She’s already achieved numerous accolades, including publishing more than 40 scientific papers, but astronomer Professor Lisa Harvey-Smith now has a new title: Australia’s first Women in STEM Ambassador.
The appointment comes as women continue to make up just one fifth of people working in STEM.
She will help raise awareness about government programs aiming to get women into science, tech, engineering and mathematics fields, according to Karen Andrews, the Minister for Industry Science and Technology, who announced the appointment over the weekend.
Harvey-Smith will also advocate for girls and women in STEM education, to help drive awareness on the need for cultural and social change on gender equity.
“If we can increase participation in STEM by girls and women, we will strengthen Australia’s research, scientific and business capability,” said Andrews.
“The Women in STEM Ambassador role will complement existing work and activities that are driving greater gender equity in science, both Government and sector-led.”
The ambassador roles is part of a $4.5 million government package, unveiled in the 2018-19 budget to help improve gender equity in STEM.
Harvey-Smith has been with the CSIRO for the past nine years, which she is leaving to take up this new role.
She grew up in England, where she attended ‘space school’ at London’s Brunel University, a summer camp program. From the age of 11, she started teaching herself over going to high school, a decisions her parents offered her. She told the Sydney Morning Herald earlier this year that there were a number of reasons why she didn’t want to go to school, including the fact she would be forced to wear a skirt and that boys and girls were separated into things she didn’t feel comfortable with.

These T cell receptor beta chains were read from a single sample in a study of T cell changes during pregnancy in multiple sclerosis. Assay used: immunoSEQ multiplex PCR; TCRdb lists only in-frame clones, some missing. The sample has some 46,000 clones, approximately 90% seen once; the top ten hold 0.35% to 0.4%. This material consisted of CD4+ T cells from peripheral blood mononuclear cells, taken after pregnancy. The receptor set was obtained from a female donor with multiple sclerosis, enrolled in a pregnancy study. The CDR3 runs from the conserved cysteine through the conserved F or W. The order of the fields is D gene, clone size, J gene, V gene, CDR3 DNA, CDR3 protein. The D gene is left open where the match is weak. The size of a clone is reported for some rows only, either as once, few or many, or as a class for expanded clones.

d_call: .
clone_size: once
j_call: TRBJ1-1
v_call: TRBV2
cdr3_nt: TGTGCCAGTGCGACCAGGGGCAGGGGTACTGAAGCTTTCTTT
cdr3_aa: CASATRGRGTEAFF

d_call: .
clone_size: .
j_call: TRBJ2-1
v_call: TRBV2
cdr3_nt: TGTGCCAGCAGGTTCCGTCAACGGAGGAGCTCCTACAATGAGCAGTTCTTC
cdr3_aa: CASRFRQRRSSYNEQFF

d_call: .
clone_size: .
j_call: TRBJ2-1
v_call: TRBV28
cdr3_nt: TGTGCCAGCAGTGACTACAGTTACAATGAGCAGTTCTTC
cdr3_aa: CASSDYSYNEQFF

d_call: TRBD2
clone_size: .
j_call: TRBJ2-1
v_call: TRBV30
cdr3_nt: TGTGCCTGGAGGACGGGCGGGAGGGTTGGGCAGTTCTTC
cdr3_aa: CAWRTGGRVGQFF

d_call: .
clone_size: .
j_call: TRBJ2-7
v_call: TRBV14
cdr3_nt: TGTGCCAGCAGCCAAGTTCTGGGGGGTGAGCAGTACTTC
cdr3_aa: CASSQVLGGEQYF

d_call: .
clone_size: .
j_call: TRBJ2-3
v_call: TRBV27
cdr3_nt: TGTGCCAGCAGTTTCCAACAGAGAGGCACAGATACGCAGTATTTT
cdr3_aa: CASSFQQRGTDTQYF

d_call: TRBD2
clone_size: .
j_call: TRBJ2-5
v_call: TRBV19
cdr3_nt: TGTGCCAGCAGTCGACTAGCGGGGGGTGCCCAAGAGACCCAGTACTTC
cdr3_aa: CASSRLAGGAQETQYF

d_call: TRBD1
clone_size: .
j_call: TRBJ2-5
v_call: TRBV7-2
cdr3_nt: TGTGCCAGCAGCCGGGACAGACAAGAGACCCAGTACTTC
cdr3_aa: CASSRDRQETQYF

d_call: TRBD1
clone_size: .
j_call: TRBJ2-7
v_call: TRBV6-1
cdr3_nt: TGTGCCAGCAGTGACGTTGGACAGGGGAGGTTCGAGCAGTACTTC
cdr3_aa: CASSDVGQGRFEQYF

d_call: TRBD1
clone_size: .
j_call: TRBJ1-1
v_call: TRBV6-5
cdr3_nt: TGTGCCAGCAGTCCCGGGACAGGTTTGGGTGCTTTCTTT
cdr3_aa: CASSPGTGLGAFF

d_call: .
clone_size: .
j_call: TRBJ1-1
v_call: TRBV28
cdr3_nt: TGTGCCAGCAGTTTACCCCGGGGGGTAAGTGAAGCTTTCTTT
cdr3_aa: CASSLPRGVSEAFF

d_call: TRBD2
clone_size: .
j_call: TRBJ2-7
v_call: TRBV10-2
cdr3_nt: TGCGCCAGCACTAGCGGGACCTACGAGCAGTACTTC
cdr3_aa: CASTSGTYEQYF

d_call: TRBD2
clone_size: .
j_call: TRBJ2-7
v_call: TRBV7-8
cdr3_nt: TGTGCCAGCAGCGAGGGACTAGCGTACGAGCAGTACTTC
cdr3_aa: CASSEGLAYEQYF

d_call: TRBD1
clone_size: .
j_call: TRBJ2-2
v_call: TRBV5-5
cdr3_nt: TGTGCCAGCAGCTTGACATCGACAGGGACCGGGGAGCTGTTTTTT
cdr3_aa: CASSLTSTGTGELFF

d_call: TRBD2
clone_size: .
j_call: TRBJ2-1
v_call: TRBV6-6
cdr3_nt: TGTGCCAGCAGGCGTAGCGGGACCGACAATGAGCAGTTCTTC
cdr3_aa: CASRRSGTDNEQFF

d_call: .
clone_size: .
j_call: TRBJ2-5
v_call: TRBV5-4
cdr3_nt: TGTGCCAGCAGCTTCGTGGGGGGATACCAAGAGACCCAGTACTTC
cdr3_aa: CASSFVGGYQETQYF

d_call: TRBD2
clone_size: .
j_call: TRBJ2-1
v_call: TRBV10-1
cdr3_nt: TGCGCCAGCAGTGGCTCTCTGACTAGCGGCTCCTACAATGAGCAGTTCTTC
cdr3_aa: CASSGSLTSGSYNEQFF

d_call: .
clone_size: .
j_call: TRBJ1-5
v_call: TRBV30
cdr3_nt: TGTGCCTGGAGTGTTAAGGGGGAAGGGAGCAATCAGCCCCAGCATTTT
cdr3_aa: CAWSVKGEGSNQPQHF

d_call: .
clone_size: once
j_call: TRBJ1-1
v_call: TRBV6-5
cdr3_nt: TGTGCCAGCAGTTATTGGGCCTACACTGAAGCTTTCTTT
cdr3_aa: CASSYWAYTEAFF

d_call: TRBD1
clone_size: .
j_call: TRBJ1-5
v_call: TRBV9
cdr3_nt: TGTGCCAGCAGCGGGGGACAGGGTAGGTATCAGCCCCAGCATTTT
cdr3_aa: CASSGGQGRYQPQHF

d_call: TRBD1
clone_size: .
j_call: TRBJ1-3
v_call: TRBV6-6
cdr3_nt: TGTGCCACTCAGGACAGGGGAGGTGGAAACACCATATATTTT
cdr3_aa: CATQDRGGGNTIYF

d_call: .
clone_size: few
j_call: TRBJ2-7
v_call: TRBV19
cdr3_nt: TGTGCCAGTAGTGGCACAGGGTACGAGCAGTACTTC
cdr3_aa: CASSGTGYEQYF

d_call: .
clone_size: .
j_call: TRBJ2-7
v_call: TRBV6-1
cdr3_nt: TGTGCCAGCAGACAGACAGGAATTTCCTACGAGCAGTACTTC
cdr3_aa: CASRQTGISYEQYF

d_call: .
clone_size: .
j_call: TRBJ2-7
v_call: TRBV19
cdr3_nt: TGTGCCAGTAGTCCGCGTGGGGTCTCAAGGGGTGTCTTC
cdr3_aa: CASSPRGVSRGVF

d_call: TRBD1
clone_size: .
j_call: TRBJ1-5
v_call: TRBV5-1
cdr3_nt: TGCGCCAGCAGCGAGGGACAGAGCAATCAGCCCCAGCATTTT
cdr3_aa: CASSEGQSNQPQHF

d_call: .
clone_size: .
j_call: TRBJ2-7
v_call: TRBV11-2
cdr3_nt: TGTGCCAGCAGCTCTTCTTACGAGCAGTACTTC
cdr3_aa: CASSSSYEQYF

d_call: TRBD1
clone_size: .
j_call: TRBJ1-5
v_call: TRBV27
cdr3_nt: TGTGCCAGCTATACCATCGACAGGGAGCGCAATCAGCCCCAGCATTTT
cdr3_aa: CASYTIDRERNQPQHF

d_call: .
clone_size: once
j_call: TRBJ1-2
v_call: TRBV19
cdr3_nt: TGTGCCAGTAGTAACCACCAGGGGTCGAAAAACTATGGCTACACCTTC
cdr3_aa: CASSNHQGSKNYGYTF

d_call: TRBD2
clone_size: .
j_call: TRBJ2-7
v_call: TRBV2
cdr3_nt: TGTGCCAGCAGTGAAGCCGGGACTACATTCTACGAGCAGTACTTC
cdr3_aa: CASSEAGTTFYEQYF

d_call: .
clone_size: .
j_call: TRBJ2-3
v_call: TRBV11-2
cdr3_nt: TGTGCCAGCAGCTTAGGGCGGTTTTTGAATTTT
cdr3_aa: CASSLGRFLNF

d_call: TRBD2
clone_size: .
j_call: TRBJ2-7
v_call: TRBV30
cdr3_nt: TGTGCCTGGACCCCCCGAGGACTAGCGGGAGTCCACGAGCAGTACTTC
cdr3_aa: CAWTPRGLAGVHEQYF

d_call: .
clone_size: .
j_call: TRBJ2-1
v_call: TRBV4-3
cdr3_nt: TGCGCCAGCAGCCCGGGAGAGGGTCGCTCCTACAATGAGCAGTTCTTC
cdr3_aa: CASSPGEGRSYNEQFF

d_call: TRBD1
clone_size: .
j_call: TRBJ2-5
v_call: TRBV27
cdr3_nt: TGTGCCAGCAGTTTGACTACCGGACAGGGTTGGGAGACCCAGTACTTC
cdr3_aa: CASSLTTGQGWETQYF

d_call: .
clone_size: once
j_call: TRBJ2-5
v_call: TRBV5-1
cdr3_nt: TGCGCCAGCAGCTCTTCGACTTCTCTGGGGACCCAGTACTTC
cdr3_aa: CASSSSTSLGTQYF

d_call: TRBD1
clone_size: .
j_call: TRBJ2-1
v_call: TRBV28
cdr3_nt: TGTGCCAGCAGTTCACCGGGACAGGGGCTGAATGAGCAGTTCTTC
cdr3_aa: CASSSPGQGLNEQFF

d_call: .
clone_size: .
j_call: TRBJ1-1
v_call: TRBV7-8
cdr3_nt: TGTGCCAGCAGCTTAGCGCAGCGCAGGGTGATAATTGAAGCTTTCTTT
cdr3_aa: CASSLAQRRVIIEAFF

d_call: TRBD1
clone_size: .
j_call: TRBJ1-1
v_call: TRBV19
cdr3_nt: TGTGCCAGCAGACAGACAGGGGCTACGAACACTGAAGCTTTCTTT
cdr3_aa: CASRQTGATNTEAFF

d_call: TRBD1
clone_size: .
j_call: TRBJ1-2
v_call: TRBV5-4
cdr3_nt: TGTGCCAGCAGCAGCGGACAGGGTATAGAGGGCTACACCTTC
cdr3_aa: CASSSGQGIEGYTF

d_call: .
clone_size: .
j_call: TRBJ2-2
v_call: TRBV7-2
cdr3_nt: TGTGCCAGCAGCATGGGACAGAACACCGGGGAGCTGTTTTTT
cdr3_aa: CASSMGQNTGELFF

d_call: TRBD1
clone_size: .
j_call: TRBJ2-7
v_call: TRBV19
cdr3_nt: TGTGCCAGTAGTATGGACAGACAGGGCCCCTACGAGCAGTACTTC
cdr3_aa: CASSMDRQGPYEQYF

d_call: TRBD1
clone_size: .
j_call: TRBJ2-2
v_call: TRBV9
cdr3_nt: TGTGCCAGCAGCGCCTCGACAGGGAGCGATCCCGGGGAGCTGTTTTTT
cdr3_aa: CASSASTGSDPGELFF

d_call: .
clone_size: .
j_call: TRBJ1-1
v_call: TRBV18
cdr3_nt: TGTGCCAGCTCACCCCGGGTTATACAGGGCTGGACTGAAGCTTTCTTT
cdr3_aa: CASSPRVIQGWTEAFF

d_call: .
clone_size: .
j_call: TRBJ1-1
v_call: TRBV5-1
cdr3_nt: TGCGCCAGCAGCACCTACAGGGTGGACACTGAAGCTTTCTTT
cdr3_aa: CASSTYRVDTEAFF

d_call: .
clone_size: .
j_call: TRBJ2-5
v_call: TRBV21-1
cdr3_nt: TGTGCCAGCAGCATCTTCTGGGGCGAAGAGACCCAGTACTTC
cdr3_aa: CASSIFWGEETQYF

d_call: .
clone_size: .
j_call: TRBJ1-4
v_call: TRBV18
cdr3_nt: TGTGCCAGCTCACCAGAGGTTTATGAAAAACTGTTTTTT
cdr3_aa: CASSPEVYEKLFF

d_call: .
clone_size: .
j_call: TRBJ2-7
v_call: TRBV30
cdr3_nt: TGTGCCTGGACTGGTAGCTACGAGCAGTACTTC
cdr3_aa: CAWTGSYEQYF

Harvey-Smith is currently running an astronomy show that’s touring nationally and is based on her book When Galaxies Collide. She is an ultra-marathon runner and has participated in LGBTI advocacy. She has a Masters degree in Physics with Honours in Astronomy & Astrophysics from the University of Newcastle and a Ph.D. in Radio Astronomy from Jodrell Bank Observatory at the University of Manchester.
She’s previously spent two years at The Joint Institute for Very Long Baseline Interferometry in Europe (JIVE) in the Netherlands, and has spent much of her career working to develop and maintain professional astronomical observatories. She’s a presenter of the ABC’s Stargazing Live and has been a guest on numerous other television shows.
— Prof. Lisa Harvey-Smith (@lisaharveysmith) October 12, 2018